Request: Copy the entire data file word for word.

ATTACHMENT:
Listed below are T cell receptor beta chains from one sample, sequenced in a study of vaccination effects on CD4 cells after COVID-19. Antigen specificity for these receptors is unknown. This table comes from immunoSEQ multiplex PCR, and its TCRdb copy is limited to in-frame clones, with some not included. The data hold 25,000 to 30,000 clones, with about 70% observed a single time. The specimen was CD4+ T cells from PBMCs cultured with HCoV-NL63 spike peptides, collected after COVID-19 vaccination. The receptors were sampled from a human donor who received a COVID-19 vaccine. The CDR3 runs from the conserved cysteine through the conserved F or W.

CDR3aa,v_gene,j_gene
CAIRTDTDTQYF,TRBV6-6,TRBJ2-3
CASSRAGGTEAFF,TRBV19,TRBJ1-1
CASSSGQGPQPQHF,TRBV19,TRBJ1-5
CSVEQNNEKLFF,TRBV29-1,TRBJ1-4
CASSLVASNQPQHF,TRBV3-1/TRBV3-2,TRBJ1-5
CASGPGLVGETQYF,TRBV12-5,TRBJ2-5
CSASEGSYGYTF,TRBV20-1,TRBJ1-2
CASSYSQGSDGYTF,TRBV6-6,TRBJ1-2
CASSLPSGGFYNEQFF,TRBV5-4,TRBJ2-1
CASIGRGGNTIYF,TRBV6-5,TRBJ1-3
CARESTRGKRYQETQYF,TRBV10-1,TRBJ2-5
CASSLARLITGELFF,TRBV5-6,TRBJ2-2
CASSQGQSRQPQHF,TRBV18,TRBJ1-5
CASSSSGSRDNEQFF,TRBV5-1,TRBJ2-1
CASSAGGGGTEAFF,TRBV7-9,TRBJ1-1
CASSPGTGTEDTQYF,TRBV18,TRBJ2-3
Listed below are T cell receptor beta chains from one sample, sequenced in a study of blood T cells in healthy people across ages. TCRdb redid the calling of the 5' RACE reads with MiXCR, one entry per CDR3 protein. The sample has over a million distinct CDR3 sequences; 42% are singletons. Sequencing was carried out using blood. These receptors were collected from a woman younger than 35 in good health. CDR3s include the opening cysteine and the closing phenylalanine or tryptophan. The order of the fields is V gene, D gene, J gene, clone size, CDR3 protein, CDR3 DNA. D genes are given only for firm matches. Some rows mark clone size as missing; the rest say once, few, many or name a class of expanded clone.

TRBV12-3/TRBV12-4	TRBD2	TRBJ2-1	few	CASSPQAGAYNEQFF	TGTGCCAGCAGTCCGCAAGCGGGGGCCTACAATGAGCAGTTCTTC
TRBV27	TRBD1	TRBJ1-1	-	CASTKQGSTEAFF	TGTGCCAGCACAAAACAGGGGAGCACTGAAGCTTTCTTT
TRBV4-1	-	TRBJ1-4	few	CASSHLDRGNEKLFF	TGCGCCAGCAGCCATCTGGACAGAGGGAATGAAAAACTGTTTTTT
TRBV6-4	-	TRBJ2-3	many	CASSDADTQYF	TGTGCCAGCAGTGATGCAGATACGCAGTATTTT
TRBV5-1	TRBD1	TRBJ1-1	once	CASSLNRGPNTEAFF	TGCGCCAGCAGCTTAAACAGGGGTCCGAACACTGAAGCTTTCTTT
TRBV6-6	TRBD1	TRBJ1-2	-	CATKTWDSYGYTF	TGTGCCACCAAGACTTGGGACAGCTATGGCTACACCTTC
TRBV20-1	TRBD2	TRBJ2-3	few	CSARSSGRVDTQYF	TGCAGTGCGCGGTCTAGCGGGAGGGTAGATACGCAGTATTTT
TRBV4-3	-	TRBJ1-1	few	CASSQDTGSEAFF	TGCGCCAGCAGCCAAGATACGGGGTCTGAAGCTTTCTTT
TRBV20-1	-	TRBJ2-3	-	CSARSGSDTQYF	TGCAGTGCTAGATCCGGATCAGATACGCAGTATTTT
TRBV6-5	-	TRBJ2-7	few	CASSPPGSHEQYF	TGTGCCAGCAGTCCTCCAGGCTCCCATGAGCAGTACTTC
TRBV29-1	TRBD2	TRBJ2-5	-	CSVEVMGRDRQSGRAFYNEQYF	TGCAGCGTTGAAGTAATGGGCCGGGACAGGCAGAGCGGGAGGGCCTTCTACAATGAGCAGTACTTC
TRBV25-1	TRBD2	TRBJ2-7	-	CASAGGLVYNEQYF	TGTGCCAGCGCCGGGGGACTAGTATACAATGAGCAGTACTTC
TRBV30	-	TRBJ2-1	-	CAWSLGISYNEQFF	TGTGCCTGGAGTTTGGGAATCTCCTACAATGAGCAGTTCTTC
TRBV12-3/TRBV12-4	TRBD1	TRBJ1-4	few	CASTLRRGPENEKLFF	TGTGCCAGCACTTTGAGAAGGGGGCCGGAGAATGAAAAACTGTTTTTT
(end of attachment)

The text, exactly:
Listed below are T cell receptor beta chains from one sample, sequenced in a study of vaccination effects on CD4 cells after COVID-19. Antigen specificity for these receptors is unknown. This table comes from immunoSEQ multiplex PCR, and its TCRdb copy is limited to in-frame clones, with some not included. The data hold 25,000 to 30,000 clones, with about 70% observed a single time. The specimen was CD4+ T cells from PBMCs cultured with HCoV-NL63 spike peptides, collected after COVID-19 vaccination. The receptors were sampled from a human donor who received a COVID-19 vaccine. The CDR3 runs from the conserved cysteine through the conserved F or W.

CDR3aa,v_gene,j_gene
CAIRTDTDTQYF,TRBV6-6,TRBJ2-3
CASSRAGGTEAFF,TRBV19,TRBJ1-1
CASSSGQGPQPQHF,TRBV19,TRBJ1-5
CSVEQNNEKLFF,TRBV29-1,TRBJ1-4
CASSLVASNQPQHF,TRBV3-1/TRBV3-2,TRBJ1-5
CASGPGLVGETQYF,TRBV12-5,TRBJ2-5
CSASEGSYGYTF,TRBV20-1,TRBJ1-2
CASSYSQGSDGYTF,TRBV6-6,TRBJ1-2
CASSLPSGGFYNEQFF,TRBV5-4,TRBJ2-1
CASIGRGGNTIYF,TRBV6-5,TRBJ1-3
CARESTRGKRYQETQYF,TRBV10-1,TRBJ2-5
CASSLARLITGELFF,TRBV5-6,TRBJ2-2
CASSQGQSRQPQHF,TRBV18,TRBJ1-5
CASSSSGSRDNEQFF,TRBV5-1,TRBJ2-1
CASSAGGGGTEAFF,TRBV7-9,TRBJ1-1
CASSPGTGTEDTQYF,TRBV18,TRBJ2-3
Listed below are T cell receptor beta chains from one sample, sequenced in a study of blood T cells in healthy people across ages. TCRdb redid the calling of the 5' RACE reads with MiXCR, one entry per CDR3 protein. The sample has over a million distinct CDR3 sequences; 42% are singletons. Sequencing was carried out using blood. These receptors were collected from a woman younger than 35 in good health. CDR3s include the opening cysteine and the closing phenylalanine or tryptophan. The order of the fields is V gene, D gene, J gene, clone size, CDR3 protein, CDR3 DNA. D genes are given only for firm matches. Some rows mark clone size as missing; the rest say once, few, many or name a class of expanded clone.

TRBV12-3/TRBV12-4	TRBD2	TRBJ2-1	few	CASSPQAGAYNEQFF	TGTGCCAGCAGTCCGCAAGCGGGGGCCTACAATGAGCAGTTCTTC
TRBV27	TRBD1	TRBJ1-1	-	CASTKQGSTEAFF	TGTGCCAGCACAAAACAGGGGAGCACTGAAGCTTTCTTT
TRBV4-1	-	TRBJ1-4	few	CASSHLDRGNEKLFF	TGCGCCAGCAGCCATCTGGACAGAGGGAATGAAAAACTGTTTTTT
TRBV6-4	-	TRBJ2-3	many	CASSDADTQYF	TGTGCCAGCAGTGATGCAGATACGCAGTATTTT
TRBV5-1	TRBD1	TRBJ1-1	once	CASSLNRGPNTEAFF	TGCGCCAGCAGCTTAAACAGGGGTCCGAACACTGAAGCTTTCTTT
TRBV6-6	TRBD1	TRBJ1-2	-	CATKTWDSYGYTF	TGTGCCACCAAGACTTGGGACAGCTATGGCTACACCTTC
TRBV20-1	TRBD2	TRBJ2-3	few	CSARSSGRVDTQYF	TGCAGTGCGCGGTCTAGCGGGAGGGTAGATACGCAGTATTTT
TRBV4-3	-	TRBJ1-1	few	CASSQDTGSEAFF	TGCGCCAGCAGCCAAGATACGGGGTCTGAAGCTTTCTTT
TRBV20-1	-	TRBJ2-3	-	CSARSGSDTQYF	TGCAGTGCTAGATCCGGATCAGATACGCAGTATTTT
TRBV6-5	-	TRBJ2-7	few	CASSPPGSHEQYF	TGTGCCAGCAGTCCTCCAGGCTCCCATGAGCAGTACTTC
TRBV29-1	TRBD2	TRBJ2-5	-	CSVEVMGRDRQSGRAFYNEQYF	TGCAGCGTTGAAGTAATGGGCCGGGACAGGCAGAGCGGGAGGGCCTTCTACAATGAGCAGTACTTC
TRBV25-1	TRBD2	TRBJ2-7	-	CASAGGLVYNEQYF	TGTGCCAGCGCCGGGGGACTAGTATACAATGAGCAGTACTTC
TRBV30	-	TRBJ2-1	-	CAWSLGISYNEQFF	TGTGCCTGGAGTTTGGGAATCTCCTACAATGAGCAGTTCTTC
TRBV12-3/TRBV12-4	TRBD1	TRBJ1-4	few	CASTLRRGPENEKLFF	TGTGCCAGCACTTTGAGAAGGGGGCCGGAGAATGAAAAACTGTTTTTT